When I first sat down to watch Stuck, I must admit I was skeptical of the film. Surely director Stuart Gordon is a master of horror, having filmed such films like Reanimator, Castle Freak and Edmond, but a film that features a guy stuck in a windshield for most of its running time sounded rather dull to me, though the true story that the film is based on is downright chilling. Just see the Wikipedia entry on it below:
Chante Jawan Mallard is an African American woman from Texas who was convicted and sentenced to 50 years’ imprisonment for her role in the death of a 37 year old homeless man, Gregory Biggs.The film follows the true story pretty accurately with the exception of characters changed and a very different conclusion to the true life tale. Brandi (Mena Suvari) works in a nursing home and is on the verge of a major promotion. She goes out that night to celebrate with her drug-dealing boyfriend and best friend, but parties a little too hard and while under the influence of drugs and alcohol, hits down-on-his-luck Thomas Bardo (Stephen Rea), who is crossing the street. Bardo crashes through her windshield and remains lodged there. Panicked, Brandi heads home and leaves the bloodied Bardo stuck in her windshield for the night…Though she promises to get help, Brandi tries to figure out a way to get rid of Bardo while Bardo tries to escape.
The incident occurred on October 26, 2001 when Mallard’s car struck him; at the time Mallard was believed to have been driving while intoxicated by drugs and alcohol. The force of the impact sent Biggs flying through the windshield, lodging him there.
Mallard then drove home, leaving the injured Biggs stuck in her windshield, and parked her car in her garage. She then went inside, had sex with her boyfriend, and over the next day or so checked on the man still stuck in her windshield. After the accident Mallard did not notify the police or get Biggs any medical attention.
Stuart Gordon is back to fine form with the exquisitely gripping Stuck. It is a suspenseful and horrifying film that is unrelenting from its first few scenes to its explosive finale. I didn’t have high expectations of this film going in, but it thoroughly impressed me with its conflicted, well-developed characters, stellar acting and fast pacing.
First off, the characters are very well rounded out and presented as extremely sympathetic. First, you have Thomas Bardo who is currently unemployed and has been kicked out of the skeevy hotel he was staying at. At an employment office he waits for hours for an appointment before being told he isn’t in the computer so they can’t help him. With no place to go and no money, he tries to sleep on a park bench but he is kicked out by a police officer. As if his day couldn’t get any worse, he is then hit by Brandi and sails through her windshield. While Brandi is set up to be the villain in this film, we can’t help but feel for her too. She is genuinely sweet to her patients at the nursing home and really cares for them. When she hits Bardo she has the very human reaction of covering up her mistake instead of ‘fessing up to it. We also feel bad for her when she is reprimanded by her slimy superior. When Brandi and Bardo go head-to-head, you really are at a loss as to who to root for, because both are sympathetic characters. Of course, Bardo wins our sympathies in the end because Brandi is basically just letting him die.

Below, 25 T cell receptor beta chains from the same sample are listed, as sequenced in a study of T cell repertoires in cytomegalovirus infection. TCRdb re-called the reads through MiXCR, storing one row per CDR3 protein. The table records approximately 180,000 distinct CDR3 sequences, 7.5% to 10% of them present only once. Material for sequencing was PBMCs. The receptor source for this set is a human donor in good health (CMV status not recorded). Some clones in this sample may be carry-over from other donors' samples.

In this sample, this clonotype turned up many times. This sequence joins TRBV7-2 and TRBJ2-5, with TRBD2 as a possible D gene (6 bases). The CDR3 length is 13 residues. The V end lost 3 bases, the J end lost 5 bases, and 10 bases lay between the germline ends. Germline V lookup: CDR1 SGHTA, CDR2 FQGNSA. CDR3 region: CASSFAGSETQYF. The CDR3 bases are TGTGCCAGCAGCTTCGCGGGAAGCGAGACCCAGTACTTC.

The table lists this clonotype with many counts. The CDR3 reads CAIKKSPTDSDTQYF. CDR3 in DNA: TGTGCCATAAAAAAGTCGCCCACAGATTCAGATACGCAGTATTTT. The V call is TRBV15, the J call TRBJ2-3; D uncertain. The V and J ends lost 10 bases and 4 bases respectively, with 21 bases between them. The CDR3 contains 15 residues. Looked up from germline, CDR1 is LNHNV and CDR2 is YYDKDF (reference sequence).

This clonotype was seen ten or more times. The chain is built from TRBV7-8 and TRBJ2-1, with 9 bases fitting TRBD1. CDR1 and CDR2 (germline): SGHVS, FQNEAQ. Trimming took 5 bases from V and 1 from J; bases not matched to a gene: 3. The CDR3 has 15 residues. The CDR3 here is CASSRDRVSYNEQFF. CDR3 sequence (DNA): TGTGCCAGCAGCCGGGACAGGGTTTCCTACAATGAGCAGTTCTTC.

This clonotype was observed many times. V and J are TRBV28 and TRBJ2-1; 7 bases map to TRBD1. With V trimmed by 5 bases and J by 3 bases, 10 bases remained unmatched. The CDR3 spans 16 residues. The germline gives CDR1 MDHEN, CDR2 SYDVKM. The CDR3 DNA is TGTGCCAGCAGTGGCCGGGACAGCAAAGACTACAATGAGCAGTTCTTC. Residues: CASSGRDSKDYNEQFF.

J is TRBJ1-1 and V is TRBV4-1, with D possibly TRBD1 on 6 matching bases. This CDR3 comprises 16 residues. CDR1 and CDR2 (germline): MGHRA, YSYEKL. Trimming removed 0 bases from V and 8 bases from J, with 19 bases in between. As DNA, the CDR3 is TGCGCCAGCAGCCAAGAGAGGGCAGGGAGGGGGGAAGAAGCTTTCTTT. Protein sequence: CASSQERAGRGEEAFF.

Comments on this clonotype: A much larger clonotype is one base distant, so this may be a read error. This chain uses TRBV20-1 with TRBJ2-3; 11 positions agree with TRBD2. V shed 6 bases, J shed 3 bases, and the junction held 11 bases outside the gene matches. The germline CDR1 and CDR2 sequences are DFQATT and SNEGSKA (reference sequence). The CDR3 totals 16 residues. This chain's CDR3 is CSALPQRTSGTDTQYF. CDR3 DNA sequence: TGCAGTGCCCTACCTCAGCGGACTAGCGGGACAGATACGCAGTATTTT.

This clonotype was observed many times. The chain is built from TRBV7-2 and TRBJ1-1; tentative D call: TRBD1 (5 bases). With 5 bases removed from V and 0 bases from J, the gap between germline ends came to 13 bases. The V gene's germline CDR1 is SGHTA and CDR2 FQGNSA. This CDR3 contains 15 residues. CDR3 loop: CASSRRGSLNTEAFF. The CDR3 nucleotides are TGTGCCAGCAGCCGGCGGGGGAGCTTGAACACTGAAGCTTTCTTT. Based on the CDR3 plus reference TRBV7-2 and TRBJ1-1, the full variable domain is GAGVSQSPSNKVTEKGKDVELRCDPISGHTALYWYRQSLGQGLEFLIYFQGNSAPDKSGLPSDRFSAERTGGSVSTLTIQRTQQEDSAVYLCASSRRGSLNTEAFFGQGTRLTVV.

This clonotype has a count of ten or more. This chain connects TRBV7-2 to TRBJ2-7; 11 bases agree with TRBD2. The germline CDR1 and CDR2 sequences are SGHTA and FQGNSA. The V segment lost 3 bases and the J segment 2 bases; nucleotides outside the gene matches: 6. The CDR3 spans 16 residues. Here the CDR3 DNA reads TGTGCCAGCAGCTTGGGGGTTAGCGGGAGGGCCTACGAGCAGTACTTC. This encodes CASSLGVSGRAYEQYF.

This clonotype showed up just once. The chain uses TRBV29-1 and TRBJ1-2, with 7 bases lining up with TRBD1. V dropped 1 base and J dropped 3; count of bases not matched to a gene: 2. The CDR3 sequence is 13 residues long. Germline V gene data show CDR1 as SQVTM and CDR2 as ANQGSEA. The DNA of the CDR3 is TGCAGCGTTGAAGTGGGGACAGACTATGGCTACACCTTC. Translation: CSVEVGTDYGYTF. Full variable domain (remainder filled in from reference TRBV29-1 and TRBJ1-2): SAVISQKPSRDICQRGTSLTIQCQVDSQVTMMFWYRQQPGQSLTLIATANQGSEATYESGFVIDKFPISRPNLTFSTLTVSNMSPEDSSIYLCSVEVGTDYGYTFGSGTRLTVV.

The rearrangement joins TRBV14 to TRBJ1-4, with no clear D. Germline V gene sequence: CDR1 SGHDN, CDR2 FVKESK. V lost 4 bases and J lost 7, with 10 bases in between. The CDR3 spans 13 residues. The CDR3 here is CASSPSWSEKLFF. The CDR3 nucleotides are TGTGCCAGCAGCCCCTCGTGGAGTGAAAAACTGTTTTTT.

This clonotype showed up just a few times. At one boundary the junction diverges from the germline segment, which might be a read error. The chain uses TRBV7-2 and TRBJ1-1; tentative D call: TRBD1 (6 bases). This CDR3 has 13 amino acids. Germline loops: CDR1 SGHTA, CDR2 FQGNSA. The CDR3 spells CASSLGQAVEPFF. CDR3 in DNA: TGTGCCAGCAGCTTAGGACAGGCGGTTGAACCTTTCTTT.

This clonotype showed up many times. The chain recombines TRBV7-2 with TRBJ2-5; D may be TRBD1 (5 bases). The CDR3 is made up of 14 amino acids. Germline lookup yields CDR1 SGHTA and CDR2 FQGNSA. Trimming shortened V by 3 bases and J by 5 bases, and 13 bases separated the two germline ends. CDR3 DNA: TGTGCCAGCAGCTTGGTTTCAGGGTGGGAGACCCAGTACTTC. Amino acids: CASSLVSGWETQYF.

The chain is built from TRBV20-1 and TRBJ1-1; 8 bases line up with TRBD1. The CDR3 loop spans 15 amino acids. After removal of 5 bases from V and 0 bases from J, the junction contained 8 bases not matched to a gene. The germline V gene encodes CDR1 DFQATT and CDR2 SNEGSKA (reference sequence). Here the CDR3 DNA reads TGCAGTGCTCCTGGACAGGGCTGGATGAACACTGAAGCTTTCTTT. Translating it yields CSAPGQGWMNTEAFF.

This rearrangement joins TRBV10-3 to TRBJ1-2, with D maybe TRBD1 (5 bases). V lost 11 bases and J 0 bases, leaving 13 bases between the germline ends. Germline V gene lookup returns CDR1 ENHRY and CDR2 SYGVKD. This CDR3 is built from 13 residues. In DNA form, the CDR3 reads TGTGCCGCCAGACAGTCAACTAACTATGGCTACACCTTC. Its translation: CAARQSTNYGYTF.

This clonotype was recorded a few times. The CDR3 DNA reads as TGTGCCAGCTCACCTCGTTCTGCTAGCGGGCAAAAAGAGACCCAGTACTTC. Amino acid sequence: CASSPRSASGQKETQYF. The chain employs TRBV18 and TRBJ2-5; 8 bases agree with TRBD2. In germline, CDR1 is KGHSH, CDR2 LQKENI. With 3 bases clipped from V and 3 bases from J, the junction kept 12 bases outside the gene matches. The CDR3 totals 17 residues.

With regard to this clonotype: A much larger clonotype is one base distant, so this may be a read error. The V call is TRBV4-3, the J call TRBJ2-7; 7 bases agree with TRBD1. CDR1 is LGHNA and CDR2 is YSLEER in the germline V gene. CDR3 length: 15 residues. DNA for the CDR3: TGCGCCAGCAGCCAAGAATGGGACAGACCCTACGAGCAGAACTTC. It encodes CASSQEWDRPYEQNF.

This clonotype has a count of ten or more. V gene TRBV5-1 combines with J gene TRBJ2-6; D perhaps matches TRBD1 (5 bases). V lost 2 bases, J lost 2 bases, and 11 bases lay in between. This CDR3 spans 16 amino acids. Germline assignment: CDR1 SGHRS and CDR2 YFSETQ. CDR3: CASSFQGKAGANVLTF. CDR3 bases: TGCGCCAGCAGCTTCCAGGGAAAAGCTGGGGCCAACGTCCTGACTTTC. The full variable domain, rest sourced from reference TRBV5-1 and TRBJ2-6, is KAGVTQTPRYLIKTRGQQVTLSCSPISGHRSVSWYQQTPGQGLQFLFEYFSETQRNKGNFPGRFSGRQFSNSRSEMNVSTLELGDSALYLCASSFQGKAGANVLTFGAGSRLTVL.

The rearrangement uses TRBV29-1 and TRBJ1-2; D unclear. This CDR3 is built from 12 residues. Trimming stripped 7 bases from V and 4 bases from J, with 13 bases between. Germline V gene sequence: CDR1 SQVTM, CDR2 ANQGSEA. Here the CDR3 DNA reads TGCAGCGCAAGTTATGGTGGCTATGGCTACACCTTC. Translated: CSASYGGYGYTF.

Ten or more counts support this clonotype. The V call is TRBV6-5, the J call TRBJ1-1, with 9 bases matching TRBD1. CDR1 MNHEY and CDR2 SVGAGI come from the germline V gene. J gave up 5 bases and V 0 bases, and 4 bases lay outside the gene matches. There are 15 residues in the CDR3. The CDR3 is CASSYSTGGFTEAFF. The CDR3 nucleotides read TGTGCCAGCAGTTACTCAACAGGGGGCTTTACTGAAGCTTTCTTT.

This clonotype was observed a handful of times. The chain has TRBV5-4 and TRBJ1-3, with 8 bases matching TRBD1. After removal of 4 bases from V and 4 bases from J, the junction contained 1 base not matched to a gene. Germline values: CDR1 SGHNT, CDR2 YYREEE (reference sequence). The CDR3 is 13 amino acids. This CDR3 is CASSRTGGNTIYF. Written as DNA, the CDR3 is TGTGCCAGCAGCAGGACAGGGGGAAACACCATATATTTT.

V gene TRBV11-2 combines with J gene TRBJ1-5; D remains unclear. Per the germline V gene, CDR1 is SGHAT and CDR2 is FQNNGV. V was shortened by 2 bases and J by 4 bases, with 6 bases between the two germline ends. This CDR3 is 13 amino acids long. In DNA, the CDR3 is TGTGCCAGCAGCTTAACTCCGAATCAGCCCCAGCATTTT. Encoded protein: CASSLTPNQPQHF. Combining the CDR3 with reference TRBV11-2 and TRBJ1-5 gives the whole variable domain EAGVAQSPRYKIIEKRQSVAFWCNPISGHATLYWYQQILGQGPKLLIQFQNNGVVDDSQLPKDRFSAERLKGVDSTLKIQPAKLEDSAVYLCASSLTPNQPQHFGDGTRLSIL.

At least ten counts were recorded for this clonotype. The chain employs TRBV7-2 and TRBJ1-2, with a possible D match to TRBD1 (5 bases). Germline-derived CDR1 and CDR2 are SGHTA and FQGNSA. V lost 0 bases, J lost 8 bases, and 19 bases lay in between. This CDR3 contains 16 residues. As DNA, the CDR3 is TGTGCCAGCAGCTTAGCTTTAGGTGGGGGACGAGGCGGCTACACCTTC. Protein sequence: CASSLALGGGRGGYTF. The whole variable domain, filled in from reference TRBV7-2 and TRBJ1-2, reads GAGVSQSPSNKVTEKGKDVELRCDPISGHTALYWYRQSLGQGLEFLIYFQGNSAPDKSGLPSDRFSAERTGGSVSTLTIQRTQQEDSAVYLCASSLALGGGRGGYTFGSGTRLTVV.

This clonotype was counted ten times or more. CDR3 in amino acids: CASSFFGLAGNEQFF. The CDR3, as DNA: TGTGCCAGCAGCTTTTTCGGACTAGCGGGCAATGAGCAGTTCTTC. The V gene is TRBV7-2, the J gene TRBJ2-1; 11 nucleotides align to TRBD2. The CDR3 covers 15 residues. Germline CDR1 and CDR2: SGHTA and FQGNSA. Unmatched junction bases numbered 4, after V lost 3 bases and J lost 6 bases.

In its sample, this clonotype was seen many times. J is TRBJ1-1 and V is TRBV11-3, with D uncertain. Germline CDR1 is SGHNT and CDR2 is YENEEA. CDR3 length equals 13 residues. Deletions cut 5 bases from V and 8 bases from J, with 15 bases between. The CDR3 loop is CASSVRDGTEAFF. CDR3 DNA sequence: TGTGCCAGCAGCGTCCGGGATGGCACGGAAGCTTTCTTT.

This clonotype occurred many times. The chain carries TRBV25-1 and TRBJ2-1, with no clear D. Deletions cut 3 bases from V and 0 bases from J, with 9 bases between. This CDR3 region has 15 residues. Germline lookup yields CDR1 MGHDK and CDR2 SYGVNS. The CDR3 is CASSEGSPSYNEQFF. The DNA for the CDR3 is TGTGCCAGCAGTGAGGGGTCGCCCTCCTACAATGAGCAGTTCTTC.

As for the acting, that is the absolute highlight of the film. I’m not a big Mena Suvari fan and I wasn’t diggin’ the whole ghetto-fabulous-wannabe/corn-row look, but she played the character of Brandi just right, with the perfect balance of sweetness and venom, cluelessness and resolve. The actor that really stole the show, though, was Stephen Rea as Thomas Bardo. Without him, I don’t think the film would have been as effective. He absolutely captures the forlorn desperation of Bardo and makes it easy to root for him.
While I thought this film’s storyline would be its weakest point, it actually impressed me. Gordon paces the film so that it’s packed with suspense and there isn’t a second to be bored. There’s always that tug-of-war between Brandi and Bardo that keeps things tense, but other characters added to the mix, like Brandi’s boyfriend Rashid (Russell Hornsby) and her friend Tanya (Rukiya Bernard), really give the movie additional depth and complexity. There is also plenty of black humor that will have you chuckling throughout the horrifying ordeal.
And horrifying it is…the fact that the story is rooted in reality adds to the ugly truth of human nature and shows us just how nasty we can get when it comes to our own preservation. Not only that, but there are several cringe-worthy scenes, including the car crash in slow motion, which shows Bardo’s leg snapping against the grill and him going through the windshield, many of which are drenched in blood. Though the film probably won’t satisfy gorehounds out for a cheap thrill, the gore portrayed is very realistic and works extremely well for the film.
Stuck is an unrelenting and thrilling cinematic horrorshow that shows us just how low people are willing to go to save their own skin and that your bad day can always get worse…
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